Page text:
Data, Camera, Action
: Screen Production in a Streaming Era

Student thesis: Doctoral ThesisDoctor of Philosophy


Data-driven streamers are making deeper inroads into European screen production. Their growing appetite for locally produced content brings new opportunities and challenges for screen workers based in Europe. This production study examines how screenwriters, producers, and directors feel the impact of streaming on their industry, labour, and output. I pay particularly close attention to how these workers interpret and interact with data and algorithms in a streaming environment. The significance of the project results from the way it anchors current industry-level changes in experiences ‘on the ground.’ Beyond the case of screen workers, the thesis demonstrates ways to empirically engage with seemingly ‘black-boxed’ phenomena like data and algorithms in the context of cultural production.

My conceptual and methodological toolkit draws from scholarship within media industry studies, production studies, creative labour studies, critical data studies, and critical algorithm studies. Only a few existing studies within these fields explore the datafication of screen labour. This is where my study intervenes with novel insights from a European context. The findings arise from interviews with 33 screen workers in 12 different countries. I triangulate these data with an interface ethnography, which involves attending events in which the industry presents itself in more public settings. Relying on creative tactics throughout the data generation stage has further enriched this project. For instance, I have asked participants to draw their creative process, a method that has added rich texture and nuance to their verbal accounts.

Throughout this thesis, I argue that screen workers face palpable impacts and effects due to the influx of global streamers in Europe. Participants paint a nuanced picture that is far from black and white: Rather, collaborations with streamers involve significant benefits and drawbacks. On an industry level, global streamers fuel local sectors with money and opportunities. However, some screen workers worry about the long-term ramifications for incumbent players like public service broadcasters (PSBs). Data play a vital role in the battle for eyeballs, and streamers keep their viewing data under lock and key in a way that maintains significant power imbalances. Screen workers also report changes to their labour conditions, for better and for worse. The contrasts are particularly stark at Netflix, where deadlines are tight and stress levels are high. Some workers see eroding quality in their creative output as a result. As such, we can determine a lot about the feel, quality, and success of streaming content by attending to the compromises reported by screen workers. According to my participants, streaming content is defined by its genre format, striking visuals, big talent and brand, light tone, sweetened plots, amplified emotions, political correctness, and American standards.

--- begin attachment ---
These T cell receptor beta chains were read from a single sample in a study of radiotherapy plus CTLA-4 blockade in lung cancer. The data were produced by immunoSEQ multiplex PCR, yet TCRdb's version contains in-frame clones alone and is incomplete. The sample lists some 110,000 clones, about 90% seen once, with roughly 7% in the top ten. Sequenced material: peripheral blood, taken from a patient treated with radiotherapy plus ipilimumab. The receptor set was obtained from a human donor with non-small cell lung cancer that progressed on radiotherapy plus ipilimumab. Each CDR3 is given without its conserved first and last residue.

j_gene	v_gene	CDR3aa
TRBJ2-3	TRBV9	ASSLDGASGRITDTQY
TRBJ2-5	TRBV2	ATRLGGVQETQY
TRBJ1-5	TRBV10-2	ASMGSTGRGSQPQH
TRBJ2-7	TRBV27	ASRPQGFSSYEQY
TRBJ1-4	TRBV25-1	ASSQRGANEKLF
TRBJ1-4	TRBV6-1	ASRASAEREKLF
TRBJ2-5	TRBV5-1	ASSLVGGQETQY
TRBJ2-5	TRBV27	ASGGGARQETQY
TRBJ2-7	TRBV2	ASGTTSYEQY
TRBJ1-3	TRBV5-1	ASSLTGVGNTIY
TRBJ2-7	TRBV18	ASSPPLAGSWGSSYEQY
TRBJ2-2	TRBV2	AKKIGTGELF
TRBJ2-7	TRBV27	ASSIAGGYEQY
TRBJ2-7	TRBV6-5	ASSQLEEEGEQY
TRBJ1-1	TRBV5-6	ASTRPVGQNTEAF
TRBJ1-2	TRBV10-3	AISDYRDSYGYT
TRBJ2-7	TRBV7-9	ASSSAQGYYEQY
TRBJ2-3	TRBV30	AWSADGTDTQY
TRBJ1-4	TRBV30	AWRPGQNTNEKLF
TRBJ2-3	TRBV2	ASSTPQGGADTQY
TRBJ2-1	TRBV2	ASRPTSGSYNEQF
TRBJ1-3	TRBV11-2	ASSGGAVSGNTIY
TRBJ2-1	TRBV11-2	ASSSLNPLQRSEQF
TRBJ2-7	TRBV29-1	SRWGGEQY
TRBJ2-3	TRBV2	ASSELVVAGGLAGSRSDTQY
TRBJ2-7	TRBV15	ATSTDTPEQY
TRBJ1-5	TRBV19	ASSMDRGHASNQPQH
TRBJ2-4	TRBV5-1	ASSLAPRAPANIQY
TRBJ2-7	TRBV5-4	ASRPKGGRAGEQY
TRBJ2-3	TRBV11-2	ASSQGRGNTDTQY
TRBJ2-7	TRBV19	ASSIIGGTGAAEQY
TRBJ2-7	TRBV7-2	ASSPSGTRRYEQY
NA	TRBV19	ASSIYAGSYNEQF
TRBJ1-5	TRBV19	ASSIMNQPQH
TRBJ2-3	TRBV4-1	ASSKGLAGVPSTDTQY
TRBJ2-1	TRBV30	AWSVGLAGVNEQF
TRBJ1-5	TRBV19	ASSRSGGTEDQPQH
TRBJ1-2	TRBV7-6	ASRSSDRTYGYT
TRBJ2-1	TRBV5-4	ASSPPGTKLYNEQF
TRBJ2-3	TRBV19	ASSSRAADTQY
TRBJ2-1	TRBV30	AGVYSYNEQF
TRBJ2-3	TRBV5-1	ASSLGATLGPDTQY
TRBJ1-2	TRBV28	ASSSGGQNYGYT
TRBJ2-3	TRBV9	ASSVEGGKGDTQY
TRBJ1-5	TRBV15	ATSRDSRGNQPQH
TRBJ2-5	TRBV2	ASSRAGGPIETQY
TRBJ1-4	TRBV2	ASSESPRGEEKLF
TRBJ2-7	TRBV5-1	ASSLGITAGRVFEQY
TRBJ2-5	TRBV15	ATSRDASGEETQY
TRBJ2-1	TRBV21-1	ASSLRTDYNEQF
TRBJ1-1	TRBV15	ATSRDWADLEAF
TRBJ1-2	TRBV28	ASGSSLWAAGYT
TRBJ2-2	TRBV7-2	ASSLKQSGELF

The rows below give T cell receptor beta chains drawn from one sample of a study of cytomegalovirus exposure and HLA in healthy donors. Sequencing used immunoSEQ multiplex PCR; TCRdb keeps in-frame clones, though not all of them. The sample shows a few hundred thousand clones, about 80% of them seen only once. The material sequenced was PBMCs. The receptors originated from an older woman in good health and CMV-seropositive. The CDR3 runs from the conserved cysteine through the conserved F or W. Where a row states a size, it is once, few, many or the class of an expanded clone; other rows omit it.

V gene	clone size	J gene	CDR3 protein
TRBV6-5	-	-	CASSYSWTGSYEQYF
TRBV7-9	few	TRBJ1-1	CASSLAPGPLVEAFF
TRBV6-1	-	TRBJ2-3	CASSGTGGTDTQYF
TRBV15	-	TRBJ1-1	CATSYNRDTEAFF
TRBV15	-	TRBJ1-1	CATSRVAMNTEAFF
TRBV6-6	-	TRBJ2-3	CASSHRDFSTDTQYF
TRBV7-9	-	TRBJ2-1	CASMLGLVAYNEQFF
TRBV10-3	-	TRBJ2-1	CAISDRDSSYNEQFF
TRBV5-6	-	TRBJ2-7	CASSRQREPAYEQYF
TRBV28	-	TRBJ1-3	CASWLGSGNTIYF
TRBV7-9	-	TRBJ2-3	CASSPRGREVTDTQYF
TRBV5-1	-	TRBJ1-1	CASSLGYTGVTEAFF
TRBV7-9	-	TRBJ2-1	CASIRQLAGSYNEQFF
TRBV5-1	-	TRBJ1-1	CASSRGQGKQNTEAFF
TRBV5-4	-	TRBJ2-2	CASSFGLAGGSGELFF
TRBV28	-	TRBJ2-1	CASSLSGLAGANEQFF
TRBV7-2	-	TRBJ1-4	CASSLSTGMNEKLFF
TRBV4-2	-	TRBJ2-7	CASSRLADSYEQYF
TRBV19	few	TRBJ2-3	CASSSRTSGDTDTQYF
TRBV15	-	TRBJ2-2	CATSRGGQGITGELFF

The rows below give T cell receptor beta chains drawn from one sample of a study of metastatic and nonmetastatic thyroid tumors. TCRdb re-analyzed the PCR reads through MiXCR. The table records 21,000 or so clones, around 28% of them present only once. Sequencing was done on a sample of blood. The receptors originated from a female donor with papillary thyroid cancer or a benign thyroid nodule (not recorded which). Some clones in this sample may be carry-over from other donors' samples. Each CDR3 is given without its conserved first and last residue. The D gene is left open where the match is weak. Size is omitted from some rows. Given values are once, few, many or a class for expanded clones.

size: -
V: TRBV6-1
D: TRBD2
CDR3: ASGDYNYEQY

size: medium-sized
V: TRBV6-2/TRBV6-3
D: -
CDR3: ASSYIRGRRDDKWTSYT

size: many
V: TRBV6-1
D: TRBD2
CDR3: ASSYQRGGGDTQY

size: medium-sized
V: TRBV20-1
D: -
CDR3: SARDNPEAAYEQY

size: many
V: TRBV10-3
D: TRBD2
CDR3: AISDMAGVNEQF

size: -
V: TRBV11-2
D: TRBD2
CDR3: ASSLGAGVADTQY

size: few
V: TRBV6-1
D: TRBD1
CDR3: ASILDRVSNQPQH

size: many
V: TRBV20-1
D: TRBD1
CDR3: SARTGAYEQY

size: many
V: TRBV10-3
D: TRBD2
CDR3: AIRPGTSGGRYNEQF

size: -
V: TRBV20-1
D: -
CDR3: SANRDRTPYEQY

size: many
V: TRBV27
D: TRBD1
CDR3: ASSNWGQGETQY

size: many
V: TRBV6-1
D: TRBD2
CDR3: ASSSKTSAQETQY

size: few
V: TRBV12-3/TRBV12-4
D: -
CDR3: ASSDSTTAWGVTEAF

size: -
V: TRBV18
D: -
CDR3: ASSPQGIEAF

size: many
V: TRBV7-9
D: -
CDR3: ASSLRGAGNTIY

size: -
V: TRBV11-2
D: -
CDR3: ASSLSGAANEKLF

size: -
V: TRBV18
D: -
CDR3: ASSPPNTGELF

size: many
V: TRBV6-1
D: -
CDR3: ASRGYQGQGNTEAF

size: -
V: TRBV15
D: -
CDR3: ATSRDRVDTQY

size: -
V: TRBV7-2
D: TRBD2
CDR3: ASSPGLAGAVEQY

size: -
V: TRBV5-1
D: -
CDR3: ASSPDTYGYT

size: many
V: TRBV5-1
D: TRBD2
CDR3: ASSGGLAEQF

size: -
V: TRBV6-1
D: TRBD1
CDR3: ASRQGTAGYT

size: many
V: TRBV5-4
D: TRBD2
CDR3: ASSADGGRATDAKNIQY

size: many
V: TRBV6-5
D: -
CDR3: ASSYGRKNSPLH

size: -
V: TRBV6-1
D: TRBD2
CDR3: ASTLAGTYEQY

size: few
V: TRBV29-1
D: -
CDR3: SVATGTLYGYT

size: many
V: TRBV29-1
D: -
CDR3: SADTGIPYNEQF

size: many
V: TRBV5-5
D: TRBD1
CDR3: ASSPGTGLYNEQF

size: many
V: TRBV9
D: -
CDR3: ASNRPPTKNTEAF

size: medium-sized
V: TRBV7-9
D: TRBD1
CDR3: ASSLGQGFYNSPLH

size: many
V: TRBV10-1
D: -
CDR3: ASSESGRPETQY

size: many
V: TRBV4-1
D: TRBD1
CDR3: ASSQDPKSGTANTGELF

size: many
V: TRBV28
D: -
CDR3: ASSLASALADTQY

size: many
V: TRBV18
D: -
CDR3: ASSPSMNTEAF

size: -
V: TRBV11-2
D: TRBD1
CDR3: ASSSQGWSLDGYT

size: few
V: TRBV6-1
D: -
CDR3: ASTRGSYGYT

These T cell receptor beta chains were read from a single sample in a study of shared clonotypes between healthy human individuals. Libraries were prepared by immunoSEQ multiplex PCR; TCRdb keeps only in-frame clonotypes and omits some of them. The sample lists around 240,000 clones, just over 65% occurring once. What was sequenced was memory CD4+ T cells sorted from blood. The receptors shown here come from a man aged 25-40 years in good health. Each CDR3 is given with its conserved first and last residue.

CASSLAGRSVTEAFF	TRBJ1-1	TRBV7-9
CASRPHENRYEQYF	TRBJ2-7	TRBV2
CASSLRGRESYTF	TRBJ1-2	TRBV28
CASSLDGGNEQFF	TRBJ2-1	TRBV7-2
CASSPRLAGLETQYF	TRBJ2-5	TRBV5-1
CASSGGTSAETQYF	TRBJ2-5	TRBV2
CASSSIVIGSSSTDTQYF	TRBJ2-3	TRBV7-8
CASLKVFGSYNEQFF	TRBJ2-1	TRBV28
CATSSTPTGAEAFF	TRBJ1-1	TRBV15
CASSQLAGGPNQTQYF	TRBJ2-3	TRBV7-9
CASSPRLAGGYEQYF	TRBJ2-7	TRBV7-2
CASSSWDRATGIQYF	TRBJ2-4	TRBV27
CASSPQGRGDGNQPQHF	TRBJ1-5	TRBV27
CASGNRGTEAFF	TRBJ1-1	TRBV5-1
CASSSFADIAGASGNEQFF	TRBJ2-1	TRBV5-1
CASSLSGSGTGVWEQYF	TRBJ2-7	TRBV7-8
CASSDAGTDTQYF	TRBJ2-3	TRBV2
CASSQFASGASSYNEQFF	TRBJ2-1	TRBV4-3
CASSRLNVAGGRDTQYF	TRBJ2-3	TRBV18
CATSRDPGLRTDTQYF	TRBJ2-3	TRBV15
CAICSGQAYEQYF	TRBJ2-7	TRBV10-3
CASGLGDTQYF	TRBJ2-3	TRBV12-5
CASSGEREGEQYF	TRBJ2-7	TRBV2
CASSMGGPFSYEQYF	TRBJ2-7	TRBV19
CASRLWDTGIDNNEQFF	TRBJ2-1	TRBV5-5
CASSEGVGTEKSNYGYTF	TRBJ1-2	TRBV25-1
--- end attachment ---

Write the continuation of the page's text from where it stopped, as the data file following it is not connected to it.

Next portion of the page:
The results of this thesis echo existing scholarship on creative labour, especially with regard to the ambivalence associated with this type of work. While there are many similarities with previous studies, my project also reveals that the growing presence of global streamers produces new ambiguities. In conclusion, this thesis exemplifies a next-generation production study of a screen landscape increasingly powered by data and algorithms. It paves the way for future research on similar topics, both in academic and industry settings.
Date of Award1 Aug 2022
Original languageEnglish
Awarding Institution
  • King's College London
SupervisorZeena Feldman (Supervisor), Bridget Conor (Supervisor), Zeena Feldman (Supervisor), Bridget Conor (Supervisor), Zeena Feldman (Supervisor) & Bridget Conor (Supervisor)

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